Personal effectiveness - Introduction to the series image

Personal effectiveness - Introduction to the series

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I just tried typing “maximize your effectiveness” into Google. (It’s a fairly American phrase so I went with States-side spelling.) Want to know what came up? As well as a helpful English-German translation of the phrase (Steigern Sie Ihre Effektivität!), I got a range of affiliate marketing, university and business sites with some excellent content. Revealingly, of the top ten hits, three rooted their philosophy of personal effectiveness in either Zen or Jodo Shinshu Buddhism and one in humanistic (atheistic) psychology. No mention of Jesus Christ.

For many years, I have been inspired and frustrated by reading widely available books and articles about personal effectiveness. Inspired because they have some great insights. Frustrated because they are frequently spiritually shallow or badly directed. In my work with businesses, public sector bodies and charities, I have started developing what I hope are excellent personal effectiveness approaches that are also authentically rooted in Christ.

The aim of this mini-series is to share some of these insights and start a discussion around them. In addition to this introduction, the series will consist of six posts, two each on physical effectiveness, emotional effectiveness and mental effectiveness. I will be drawing on writings on personal effectiveness, including the Bible - yes, the Bible is related to personal effectiveness - and an exciting project we are running at Emmanuel Church, Oxford called the Personal Effectiveness Project.

Given the importance of this project to this mini-series, it is worth exploring the question: What is the Personal Effectiveness Project (PEP)? You can find out more about it here. It is a pilot project taking place on three evenings between January and June 2011 involving ten participants from Emmanuel. Participants were deliberately selected as a group of people spanning a variety of ages, types of jobs and backgrounds. The PEP aims to address two questions: (1) How can we live in a way that is more physically sustainable and mentally and emotionally effective? (2) What is the relevance of this to spiritual growth? Each evening ends with each participant making a commitment to change one thing that they are doing in their lives.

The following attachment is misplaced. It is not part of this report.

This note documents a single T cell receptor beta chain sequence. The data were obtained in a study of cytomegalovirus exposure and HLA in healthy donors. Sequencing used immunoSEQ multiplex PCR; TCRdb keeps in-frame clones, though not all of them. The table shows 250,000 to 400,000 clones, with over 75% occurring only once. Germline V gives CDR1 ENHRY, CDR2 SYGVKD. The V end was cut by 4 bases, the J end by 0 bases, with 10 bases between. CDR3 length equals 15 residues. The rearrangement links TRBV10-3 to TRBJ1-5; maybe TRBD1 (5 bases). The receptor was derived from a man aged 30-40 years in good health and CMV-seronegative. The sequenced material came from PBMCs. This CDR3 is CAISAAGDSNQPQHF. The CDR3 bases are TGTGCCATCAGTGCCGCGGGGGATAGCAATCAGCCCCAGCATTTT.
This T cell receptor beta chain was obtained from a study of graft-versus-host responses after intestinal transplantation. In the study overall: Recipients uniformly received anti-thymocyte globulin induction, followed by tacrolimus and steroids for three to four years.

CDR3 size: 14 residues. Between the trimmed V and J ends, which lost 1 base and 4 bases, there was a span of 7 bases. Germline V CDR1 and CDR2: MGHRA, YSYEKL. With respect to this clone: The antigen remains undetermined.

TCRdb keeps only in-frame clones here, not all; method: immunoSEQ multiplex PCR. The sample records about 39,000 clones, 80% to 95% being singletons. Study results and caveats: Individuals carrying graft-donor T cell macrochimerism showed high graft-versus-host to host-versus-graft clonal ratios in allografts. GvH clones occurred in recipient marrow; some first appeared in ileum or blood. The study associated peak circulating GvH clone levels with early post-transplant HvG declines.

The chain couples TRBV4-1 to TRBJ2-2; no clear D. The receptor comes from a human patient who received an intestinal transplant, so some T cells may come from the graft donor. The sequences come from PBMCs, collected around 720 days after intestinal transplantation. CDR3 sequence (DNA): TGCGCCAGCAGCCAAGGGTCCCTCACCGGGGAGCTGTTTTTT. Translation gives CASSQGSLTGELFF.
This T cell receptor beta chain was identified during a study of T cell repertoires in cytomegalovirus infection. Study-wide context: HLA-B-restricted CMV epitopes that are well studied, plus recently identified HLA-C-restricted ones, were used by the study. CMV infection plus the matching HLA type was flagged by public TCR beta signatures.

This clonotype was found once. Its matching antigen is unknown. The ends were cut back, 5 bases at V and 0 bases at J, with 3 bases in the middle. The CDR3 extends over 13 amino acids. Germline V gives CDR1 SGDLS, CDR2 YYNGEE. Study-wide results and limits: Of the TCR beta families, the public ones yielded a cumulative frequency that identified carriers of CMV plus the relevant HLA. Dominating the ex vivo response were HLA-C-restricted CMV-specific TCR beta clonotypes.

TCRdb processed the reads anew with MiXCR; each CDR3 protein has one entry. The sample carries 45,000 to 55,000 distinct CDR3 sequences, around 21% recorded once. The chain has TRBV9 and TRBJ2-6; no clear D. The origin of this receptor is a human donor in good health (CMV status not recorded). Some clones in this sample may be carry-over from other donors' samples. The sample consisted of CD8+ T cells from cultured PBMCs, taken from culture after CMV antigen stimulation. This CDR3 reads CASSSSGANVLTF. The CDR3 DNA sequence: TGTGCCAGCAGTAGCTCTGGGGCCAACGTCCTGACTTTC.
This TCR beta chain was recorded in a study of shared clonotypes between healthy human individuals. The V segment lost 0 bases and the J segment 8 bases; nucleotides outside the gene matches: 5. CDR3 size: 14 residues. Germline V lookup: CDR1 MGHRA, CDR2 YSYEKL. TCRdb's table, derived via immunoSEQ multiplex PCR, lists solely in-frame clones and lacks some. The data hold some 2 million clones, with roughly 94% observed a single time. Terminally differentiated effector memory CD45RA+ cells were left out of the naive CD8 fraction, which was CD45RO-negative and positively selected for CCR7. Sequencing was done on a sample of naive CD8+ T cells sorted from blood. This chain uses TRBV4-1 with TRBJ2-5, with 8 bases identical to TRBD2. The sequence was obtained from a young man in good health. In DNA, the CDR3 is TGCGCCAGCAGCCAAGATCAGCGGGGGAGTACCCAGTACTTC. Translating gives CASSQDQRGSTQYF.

To whet your appetites for the punch this project packs, a Christian teacher whom I recently coached using the same approaches said “The next day I taught better than I ever have done, enjoyed it more, and worked less hard.” Some of the PEP participants are contributing to a hilarious, heart-rending and spiritually insightful online journal of progress. Read it here and meet these participants here).

So, a key input for this mini-series will be tracking how ten people like you and me are doing with their attempts to improve their personal effectiveness. They are willing guinea pigs! I must stress that the PEP is experimental. I’ve never done anything exactly like this before. But it is rooted in an enduring conviction: maximising our physical, emotional and mental effectiveness should be related to our faith.*

That’s the core of it: this mini-series advocates personal effectiveness in a spiritual context. As the masthead proclaims, theology matters. We rightly affirm that all glory goes to God: “Ascribe to the Lord the glory due his name!”(Psalm 29:2; see also Psalm 66:2 and 105:3). Related to that is a desire to maximise who we are. David - to whom Psalm 29 is attributed - was interested in the effect God’s person and action would have on His people (giving strength, giving peace - verse 11). In the context of God’s glory and what he has revealed, we should be eager to make the most of who he has made us to be, including the gifts he has given us.

True spiritual intelligence you might call it. As Matt Hosier put it in an excellent recent blog post, “Where we need to exist is … in that place where we see the spiritual in everything and have our feet on the solid rock that is Jesus Christ. This is the place of true spirituality.”

My wish for this mini-series of blog posts is that you would get involved. What do you think of the concepts I present? What light does biblical truth shed on it? What is your reaction to the PEP?

Meanwhile, look out for the first post of three: Physical effectiveness. Coming soon!

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